“Some are quite cheerful about the confusion, cross-purposes, and delay that come with heterogeneity, because they think the variety of views introduced by immigration is a fine thing, “keeps us from getting into a rut.” The plain truth is, that rarely does an immigrant bring in his intellectual baggage anything of use to us. The music of Mascagni and Debussy, the plays of Ibsen and Maeterlinck, the poetry of Rostand and Hauptmann, the fiction of Jókai and Sienkiewicz were not brought to us by way of Ellis Island. What we want is not ideas merely, but fruitful ideas, fructifying ideas. By debating the ideas of Nietzsche, Ostwald, Bergson, Metchnikoff, or Ellen Key, American thought is stimulated. But should we gain from the introduction of old Asiatic points of view, which would reopen such questions as witchcraft, child-marriage, and suttee? The clashings that arise from the presence among us of many voters with medieval minds are sheer waste of energy.”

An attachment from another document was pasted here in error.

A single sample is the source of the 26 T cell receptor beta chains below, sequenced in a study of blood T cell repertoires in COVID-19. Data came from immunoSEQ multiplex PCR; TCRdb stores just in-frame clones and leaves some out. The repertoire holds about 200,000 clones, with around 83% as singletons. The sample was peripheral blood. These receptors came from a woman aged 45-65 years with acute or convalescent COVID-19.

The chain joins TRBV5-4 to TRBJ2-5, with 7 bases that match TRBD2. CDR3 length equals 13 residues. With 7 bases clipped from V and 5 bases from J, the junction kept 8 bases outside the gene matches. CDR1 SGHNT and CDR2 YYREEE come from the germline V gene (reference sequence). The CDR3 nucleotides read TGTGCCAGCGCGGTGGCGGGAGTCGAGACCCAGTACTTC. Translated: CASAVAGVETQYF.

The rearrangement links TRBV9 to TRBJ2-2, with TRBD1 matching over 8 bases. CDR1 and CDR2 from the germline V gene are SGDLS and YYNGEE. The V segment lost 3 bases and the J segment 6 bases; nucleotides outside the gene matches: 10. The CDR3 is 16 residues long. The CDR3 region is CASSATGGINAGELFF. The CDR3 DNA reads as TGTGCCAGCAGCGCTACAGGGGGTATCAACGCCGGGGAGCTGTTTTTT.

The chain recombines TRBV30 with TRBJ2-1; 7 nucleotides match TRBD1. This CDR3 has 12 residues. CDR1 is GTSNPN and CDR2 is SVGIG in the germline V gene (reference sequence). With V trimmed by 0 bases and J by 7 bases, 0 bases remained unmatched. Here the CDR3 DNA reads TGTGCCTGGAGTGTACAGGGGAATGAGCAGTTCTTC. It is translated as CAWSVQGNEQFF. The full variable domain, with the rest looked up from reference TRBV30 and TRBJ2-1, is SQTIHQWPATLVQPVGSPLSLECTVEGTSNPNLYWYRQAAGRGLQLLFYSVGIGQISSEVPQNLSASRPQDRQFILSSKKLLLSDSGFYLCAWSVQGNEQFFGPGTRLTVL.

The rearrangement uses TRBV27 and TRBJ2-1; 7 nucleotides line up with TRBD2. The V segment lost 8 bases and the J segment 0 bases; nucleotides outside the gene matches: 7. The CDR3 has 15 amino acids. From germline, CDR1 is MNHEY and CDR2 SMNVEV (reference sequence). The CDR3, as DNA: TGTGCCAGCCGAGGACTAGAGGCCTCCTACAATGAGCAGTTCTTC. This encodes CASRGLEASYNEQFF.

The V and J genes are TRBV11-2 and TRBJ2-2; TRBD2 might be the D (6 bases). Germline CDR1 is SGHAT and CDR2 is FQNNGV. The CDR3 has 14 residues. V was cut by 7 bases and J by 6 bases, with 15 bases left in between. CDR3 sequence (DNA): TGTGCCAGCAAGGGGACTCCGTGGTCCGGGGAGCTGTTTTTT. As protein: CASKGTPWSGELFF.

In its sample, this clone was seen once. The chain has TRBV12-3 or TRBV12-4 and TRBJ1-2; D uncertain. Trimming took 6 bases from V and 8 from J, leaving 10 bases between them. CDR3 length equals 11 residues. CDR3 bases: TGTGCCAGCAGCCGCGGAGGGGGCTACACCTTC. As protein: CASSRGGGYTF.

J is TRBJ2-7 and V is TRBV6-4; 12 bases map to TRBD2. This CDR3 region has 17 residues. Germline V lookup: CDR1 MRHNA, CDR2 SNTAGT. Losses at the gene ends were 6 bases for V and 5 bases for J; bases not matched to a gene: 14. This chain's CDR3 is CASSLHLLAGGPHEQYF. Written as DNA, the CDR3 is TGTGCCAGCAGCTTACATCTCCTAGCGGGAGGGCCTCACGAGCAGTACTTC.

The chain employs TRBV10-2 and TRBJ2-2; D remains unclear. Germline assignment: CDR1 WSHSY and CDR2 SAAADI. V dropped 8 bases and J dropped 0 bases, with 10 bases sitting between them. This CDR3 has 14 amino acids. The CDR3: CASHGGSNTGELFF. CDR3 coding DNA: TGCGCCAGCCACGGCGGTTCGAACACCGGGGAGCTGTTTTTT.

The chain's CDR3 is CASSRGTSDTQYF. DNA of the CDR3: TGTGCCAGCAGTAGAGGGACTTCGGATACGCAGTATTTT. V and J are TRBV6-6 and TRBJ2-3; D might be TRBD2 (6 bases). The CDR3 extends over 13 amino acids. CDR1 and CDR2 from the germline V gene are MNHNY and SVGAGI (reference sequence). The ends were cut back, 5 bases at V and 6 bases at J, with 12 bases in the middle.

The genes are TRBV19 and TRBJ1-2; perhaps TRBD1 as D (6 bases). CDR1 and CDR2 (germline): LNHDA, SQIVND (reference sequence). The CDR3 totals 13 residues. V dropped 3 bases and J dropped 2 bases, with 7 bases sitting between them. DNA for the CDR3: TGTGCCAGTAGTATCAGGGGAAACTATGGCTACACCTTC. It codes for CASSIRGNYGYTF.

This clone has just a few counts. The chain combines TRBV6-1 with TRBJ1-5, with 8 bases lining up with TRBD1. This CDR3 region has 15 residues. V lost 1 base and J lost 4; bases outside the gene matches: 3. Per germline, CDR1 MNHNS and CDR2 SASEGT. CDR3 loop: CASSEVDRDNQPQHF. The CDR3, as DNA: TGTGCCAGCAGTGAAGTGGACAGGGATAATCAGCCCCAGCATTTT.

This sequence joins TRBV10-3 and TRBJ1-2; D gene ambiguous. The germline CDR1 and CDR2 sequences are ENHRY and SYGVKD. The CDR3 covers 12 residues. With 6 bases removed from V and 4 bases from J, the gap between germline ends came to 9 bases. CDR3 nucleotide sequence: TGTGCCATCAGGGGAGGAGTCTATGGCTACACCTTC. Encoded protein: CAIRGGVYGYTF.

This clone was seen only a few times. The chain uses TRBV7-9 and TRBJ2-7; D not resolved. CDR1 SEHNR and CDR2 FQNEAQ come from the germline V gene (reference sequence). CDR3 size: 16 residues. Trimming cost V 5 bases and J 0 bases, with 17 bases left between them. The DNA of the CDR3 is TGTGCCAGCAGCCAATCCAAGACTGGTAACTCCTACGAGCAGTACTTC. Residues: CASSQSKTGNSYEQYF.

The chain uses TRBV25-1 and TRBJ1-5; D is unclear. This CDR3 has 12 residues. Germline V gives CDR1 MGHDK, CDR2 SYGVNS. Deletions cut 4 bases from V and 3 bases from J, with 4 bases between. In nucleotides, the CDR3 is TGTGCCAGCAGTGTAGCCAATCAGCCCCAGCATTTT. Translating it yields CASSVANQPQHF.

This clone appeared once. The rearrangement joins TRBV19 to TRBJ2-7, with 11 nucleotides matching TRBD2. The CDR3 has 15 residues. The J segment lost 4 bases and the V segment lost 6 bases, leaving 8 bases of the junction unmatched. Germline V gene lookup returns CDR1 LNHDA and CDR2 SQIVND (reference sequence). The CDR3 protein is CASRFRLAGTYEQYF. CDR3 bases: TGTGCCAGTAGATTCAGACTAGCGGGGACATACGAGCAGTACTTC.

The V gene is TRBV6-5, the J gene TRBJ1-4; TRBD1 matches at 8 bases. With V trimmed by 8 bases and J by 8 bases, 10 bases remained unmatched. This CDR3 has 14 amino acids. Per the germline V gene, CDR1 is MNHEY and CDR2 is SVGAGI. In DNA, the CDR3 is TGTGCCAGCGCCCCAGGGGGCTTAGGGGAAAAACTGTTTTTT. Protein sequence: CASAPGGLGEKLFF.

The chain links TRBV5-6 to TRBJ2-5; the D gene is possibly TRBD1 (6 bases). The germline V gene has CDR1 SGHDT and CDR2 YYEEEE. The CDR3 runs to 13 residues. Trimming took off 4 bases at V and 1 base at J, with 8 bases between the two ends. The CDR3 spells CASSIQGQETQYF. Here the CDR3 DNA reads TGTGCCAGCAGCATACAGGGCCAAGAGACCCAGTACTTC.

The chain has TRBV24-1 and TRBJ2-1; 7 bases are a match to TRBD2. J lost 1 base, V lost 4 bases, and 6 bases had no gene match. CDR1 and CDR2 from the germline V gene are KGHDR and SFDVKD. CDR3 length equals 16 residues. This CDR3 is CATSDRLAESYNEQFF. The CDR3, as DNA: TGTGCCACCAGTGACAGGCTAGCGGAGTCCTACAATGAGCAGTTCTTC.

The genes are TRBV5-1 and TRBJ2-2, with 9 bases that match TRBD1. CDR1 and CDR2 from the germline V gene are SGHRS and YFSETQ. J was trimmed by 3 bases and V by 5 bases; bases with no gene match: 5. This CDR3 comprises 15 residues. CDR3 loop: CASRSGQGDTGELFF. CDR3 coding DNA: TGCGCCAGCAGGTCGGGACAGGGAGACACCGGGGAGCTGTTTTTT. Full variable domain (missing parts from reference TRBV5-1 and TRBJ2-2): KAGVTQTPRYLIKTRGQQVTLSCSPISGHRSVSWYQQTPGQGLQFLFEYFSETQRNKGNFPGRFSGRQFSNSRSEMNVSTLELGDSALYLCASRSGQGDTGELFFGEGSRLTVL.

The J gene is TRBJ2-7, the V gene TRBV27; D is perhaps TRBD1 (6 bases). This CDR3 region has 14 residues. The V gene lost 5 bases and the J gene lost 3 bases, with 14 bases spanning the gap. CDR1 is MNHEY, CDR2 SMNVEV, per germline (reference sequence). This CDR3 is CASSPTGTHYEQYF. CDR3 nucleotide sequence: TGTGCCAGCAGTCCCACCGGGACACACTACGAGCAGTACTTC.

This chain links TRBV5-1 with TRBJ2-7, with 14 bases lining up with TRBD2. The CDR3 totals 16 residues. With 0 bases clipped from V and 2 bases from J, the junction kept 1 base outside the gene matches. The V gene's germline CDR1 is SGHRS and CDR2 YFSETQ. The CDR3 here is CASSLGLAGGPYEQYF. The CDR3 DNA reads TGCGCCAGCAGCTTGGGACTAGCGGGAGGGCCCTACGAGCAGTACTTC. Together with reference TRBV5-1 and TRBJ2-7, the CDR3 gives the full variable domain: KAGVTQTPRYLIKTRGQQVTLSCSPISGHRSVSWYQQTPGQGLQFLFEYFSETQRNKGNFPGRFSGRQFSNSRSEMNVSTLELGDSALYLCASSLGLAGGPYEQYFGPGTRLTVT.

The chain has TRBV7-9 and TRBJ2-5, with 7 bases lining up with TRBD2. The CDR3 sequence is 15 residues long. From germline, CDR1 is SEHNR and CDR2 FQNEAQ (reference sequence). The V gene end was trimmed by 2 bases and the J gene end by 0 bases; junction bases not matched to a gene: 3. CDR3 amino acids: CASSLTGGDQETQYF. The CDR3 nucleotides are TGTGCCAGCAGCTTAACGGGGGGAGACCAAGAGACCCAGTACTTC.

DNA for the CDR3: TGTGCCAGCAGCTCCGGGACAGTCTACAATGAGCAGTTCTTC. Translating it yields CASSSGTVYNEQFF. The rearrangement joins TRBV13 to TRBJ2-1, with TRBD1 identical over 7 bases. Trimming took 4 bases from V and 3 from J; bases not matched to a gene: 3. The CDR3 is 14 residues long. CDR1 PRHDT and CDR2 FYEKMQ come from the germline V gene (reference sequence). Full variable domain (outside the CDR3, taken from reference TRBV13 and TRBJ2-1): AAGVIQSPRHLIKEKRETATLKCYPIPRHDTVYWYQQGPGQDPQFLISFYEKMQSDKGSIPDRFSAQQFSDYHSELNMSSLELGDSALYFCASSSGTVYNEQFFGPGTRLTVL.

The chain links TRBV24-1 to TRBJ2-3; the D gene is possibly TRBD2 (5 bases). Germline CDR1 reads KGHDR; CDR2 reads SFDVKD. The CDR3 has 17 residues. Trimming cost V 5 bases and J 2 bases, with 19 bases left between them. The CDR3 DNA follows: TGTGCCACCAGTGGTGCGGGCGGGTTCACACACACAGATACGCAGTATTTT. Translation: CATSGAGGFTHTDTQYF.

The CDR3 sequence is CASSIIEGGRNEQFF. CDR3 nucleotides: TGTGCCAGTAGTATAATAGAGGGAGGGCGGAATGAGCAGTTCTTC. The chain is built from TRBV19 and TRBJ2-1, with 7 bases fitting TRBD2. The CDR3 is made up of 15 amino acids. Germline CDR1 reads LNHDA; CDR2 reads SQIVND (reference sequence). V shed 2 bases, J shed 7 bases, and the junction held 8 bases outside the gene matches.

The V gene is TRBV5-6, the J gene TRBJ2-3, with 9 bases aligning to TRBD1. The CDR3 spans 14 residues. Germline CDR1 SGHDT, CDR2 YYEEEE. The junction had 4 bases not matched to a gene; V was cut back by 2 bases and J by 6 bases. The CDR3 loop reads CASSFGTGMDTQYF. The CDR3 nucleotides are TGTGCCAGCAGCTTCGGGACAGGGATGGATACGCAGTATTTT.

Ingraham’s particular brand of anti-immigrant sentiment is interesting because it is both a retreat to populism’s economically-driven fear of immigrants as entities who compete for labor and suppress wages and simultaneously a genesis of the Progressive belief that opposing the importation of “undesirable” elements with backwards ideas is an act of civic virtue. Ingraham goes on in her rant to illustrate examples of illegal immigrants committing crimes, then advances an extremely disingenuous syllogism: Some immigrants commit crimes. Crime damages the social fabric of America. Therefore, immigrants are a threat to the social fabric of America.

But this takes individual acts and imputes them to an entire class of people. Again, collectivism is at play.